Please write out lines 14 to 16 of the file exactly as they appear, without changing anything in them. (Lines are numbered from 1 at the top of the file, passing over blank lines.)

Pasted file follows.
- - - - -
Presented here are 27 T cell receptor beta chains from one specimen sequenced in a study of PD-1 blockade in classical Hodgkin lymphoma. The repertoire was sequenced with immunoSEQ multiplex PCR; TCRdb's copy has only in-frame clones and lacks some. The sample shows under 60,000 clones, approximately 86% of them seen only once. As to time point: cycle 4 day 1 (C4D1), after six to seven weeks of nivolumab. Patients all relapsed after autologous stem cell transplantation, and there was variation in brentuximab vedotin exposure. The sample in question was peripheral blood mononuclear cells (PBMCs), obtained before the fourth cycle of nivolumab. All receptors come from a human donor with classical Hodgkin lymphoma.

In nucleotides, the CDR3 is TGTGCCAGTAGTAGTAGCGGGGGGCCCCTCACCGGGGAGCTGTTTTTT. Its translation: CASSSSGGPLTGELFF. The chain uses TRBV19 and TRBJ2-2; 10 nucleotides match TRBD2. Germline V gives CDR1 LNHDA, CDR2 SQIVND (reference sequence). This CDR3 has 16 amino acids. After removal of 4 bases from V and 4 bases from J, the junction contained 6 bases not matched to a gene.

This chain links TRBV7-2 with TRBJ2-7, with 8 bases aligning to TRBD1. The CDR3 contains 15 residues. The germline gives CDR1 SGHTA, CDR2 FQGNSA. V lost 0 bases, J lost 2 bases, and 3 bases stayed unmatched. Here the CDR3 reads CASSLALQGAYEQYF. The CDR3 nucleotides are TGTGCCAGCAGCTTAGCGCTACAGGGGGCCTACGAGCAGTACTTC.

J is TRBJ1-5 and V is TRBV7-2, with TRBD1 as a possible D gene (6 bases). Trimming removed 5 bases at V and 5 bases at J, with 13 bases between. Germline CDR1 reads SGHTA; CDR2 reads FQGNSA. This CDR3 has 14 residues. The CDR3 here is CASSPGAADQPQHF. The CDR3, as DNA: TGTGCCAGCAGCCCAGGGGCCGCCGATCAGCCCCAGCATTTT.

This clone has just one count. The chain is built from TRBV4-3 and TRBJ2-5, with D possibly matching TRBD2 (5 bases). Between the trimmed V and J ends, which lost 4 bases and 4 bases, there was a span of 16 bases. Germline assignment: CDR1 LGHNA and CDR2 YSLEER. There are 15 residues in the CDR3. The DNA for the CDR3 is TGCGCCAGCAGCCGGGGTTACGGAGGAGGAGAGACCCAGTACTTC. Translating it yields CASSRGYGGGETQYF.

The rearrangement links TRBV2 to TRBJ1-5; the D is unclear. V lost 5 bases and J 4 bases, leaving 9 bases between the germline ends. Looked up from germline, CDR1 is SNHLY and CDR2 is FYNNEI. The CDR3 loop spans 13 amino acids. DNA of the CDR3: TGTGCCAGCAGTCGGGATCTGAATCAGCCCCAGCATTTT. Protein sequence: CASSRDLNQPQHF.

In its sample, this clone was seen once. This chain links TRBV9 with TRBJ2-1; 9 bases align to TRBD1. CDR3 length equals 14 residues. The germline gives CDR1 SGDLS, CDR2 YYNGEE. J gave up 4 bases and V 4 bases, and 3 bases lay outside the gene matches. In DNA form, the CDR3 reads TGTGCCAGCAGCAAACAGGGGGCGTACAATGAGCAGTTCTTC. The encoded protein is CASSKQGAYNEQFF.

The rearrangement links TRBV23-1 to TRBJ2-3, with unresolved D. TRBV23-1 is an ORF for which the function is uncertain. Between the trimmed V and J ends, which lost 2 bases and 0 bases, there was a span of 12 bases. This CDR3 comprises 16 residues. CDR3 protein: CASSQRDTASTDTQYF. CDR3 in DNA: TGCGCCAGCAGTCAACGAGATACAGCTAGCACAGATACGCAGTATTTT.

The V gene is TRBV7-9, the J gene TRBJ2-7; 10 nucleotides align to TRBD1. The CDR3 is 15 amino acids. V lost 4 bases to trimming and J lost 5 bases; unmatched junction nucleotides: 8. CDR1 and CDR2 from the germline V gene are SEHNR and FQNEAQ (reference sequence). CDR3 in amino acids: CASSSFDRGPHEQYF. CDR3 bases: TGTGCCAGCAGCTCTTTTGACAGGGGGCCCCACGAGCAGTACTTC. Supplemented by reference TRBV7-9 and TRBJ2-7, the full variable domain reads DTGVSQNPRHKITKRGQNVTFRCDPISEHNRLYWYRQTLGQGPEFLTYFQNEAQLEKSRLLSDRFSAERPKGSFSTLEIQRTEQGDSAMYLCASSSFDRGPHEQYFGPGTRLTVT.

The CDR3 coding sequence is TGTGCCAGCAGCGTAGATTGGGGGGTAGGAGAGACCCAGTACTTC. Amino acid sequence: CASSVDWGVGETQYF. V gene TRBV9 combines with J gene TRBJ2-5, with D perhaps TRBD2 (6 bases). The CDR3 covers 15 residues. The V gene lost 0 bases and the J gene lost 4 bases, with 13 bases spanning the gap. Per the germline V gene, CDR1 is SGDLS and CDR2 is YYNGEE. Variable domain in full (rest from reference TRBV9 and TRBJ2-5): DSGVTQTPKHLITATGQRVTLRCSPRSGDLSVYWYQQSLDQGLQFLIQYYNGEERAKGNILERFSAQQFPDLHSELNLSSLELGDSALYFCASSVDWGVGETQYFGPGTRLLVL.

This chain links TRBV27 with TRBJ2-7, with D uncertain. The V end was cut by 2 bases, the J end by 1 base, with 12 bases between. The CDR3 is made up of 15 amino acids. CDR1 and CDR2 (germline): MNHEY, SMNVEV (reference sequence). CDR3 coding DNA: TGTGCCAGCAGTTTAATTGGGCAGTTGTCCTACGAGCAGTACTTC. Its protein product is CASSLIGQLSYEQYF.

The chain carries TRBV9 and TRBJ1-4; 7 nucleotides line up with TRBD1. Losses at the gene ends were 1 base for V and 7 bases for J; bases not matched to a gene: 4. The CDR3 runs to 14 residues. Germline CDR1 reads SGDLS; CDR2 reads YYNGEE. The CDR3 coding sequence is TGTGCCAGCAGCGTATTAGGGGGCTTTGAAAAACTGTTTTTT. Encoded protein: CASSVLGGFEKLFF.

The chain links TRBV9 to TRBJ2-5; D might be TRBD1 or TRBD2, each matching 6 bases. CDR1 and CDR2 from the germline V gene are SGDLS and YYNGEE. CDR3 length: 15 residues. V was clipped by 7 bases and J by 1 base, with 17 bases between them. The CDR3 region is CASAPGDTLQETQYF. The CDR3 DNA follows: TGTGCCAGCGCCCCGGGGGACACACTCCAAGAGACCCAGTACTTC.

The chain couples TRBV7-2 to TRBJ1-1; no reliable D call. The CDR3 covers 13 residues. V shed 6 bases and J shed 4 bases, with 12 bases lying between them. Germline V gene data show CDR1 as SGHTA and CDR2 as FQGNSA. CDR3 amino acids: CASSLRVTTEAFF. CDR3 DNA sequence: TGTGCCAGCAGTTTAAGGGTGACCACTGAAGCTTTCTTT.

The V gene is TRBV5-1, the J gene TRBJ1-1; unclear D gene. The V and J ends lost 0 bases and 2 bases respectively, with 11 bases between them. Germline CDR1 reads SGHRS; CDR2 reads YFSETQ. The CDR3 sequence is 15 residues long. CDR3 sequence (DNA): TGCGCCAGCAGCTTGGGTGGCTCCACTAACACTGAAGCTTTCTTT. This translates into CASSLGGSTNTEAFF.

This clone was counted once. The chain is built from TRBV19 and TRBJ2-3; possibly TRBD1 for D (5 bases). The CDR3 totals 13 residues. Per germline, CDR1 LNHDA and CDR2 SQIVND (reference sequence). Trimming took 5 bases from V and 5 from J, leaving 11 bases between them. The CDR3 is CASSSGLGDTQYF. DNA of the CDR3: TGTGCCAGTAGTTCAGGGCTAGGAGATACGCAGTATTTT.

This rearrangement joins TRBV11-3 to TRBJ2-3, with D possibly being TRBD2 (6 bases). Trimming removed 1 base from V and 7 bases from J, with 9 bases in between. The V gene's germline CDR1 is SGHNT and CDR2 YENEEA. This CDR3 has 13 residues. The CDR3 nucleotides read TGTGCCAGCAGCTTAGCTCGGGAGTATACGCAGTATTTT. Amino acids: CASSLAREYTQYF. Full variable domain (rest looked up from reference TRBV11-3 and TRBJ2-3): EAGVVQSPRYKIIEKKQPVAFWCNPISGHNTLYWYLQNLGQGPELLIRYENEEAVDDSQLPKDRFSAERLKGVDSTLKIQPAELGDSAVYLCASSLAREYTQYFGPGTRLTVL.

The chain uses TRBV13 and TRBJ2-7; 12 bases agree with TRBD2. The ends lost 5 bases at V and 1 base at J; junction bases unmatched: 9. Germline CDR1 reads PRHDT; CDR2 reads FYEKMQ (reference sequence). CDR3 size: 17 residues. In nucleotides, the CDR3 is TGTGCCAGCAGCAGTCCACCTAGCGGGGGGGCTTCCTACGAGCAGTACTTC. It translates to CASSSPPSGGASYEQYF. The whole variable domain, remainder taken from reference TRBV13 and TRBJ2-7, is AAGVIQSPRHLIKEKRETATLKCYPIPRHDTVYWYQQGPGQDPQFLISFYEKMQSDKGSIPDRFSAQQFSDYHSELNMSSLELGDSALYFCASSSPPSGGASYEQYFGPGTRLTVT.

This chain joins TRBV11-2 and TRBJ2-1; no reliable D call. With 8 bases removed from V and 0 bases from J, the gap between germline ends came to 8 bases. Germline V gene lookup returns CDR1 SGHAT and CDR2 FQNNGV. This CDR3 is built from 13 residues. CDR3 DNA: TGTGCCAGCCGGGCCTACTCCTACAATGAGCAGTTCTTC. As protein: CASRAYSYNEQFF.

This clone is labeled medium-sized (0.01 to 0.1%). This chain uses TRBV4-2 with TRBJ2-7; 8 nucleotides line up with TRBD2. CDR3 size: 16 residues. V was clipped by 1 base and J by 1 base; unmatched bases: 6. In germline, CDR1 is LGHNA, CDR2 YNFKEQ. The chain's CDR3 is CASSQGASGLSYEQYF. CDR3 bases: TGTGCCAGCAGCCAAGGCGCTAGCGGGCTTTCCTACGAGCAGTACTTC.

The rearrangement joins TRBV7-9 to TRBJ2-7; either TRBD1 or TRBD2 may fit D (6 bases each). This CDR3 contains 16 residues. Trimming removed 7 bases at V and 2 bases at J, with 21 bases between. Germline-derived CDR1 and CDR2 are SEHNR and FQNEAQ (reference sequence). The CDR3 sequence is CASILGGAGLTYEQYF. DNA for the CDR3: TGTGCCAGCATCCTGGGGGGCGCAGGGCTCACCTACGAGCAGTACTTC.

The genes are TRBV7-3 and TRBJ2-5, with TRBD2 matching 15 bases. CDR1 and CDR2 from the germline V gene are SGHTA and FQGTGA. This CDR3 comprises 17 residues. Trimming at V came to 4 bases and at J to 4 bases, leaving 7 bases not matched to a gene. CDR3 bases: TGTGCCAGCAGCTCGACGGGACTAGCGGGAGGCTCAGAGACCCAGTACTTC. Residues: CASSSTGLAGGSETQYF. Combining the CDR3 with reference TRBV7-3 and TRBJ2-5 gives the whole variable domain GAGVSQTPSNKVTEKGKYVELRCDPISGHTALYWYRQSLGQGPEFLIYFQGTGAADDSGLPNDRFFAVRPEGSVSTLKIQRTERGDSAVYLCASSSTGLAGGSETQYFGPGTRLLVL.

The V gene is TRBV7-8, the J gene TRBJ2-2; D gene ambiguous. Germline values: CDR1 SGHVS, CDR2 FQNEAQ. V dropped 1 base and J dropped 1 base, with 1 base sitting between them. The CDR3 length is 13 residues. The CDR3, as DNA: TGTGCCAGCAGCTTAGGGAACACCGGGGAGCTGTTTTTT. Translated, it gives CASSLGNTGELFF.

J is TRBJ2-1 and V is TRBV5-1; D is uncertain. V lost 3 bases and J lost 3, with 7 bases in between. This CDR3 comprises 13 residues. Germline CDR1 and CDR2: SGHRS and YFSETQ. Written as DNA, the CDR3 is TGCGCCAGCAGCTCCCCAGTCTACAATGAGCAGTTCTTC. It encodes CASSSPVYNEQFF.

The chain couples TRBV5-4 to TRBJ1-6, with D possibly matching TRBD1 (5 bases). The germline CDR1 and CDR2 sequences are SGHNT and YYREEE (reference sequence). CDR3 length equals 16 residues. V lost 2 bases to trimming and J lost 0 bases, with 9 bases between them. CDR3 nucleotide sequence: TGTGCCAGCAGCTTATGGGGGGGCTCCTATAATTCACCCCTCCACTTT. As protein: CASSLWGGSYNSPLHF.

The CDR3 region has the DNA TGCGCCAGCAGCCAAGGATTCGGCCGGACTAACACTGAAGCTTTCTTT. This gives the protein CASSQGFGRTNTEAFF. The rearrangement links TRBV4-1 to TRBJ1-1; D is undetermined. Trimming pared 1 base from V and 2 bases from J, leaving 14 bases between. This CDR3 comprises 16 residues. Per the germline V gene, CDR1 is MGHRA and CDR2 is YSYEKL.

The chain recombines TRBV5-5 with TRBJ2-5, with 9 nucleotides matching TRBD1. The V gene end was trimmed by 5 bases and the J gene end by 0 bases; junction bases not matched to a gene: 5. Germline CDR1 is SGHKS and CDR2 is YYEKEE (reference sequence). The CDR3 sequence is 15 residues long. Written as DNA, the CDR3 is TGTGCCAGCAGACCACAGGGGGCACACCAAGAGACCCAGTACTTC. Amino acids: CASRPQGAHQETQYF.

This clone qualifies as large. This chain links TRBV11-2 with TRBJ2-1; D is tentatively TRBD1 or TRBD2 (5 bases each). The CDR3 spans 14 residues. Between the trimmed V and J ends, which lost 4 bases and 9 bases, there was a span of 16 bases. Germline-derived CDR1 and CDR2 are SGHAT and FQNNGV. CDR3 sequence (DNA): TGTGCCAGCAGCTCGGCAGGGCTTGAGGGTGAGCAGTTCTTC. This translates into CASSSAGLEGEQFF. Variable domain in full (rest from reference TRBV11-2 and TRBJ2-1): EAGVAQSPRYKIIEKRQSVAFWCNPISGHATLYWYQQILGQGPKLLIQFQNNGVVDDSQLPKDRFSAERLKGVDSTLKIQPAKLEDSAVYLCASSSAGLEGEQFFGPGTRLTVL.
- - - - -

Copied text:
The chain couples TRBV7-2 to TRBJ1-1; no reliable D call. The CDR3 covers 13 residues. V shed 6 bases and J shed 4 bases, with 12 bases lying between them. Germline V gene data show CDR1 as SGHTA and CDR2 as FQGNSA. CDR3 amino acids: CASSLRVTTEAFF. CDR3 DNA sequence: TGTGCCAGCAGTTTAAGGGTGACCACTGAAGCTTTCTTT.

The V gene is TRBV5-1, the J gene TRBJ1-1; unclear D gene. The V and J ends lost 0 bases and 2 bases respectively, with 11 bases between them. Germline CDR1 reads SGHRS; CDR2 reads YFSETQ. The CDR3 sequence is 15 residues long. CDR3 sequence (DNA): TGCGCCAGCAGCTTGGGTGGCTCCACTAACACTGAAGCTTTCTTT. This translates into CASSLGGSTNTEAFF.

This clone was counted once. The chain is built from TRBV19 and TRBJ2-3; possibly TRBD1 for D (5 bases). The CDR3 totals 13 residues. Per germline, CDR1 LNHDA and CDR2 SQIVND (reference sequence). Trimming took 5 bases from V and 5 from J, leaving 11 bases between them. The CDR3 is CASSSGLGDTQYF. DNA of the CDR3: TGTGCCAGTAGTTCAGGGCTAGGAGATACGCAGTATTTT.